A composite system of wood and steel, this house's structural frame is an eye-opener, in more ways than one. “All of our houses are in that never-been-done-before category,” says architect Nils Finne, “but the framing [on this one] made everyone kind of break out into a cold sweat.” The steel fabricator's powerful computer imaging program allowed the architects to view the proposed frame in three dimensions and rotated to any angle, which speeded the design. But when the steel members arrived, builder Mark Schilperoort looked at the compound miters of their precut ends and thought, “If this goes together it will be a miracle.”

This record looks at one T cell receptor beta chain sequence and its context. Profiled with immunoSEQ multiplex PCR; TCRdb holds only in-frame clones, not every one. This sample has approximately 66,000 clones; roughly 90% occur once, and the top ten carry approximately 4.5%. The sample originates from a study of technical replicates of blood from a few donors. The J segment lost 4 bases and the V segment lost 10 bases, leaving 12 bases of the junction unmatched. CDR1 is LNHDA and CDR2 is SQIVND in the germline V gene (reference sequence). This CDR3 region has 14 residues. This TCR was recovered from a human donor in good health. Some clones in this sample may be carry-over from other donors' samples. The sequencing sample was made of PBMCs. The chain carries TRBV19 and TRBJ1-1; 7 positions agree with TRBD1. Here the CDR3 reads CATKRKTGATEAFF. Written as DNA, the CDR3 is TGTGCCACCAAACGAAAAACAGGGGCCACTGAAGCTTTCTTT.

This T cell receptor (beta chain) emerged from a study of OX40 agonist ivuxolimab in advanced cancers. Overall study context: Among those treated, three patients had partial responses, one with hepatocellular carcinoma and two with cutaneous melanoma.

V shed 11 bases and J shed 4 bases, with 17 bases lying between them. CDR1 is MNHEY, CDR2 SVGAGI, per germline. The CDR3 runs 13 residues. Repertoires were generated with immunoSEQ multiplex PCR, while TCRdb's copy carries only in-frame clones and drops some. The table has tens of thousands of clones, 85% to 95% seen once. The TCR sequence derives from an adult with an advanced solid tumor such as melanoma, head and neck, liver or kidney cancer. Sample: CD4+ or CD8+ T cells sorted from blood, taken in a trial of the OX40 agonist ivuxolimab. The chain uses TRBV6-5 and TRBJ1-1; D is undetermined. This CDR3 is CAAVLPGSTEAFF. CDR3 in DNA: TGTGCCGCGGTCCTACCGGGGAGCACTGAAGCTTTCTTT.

The steel crew assembled the puzzle without a hitch, though, and Schilperoort's carpenters went to work on the wood framing. Because every structural member is exposed, he says, “You almost have to frame the house the way you'd build a cabinet. You're setting 400-pound pieces of wood that don't get covered.” Builder, architect, and owner spent a long evening under the open frame, setting the precise location of every ceiling light fixture. “There was a lot of pre-planning before we could cover that roof,” Schilperoort says, “because all of the electrical is buried up there. You'd have to pull the whole roof off to monkey with that.” Schilperoort showed equal foresight in hiding the supply lines for the sprinkler heads, in places using the box-section steel frame as a plumbing chase.

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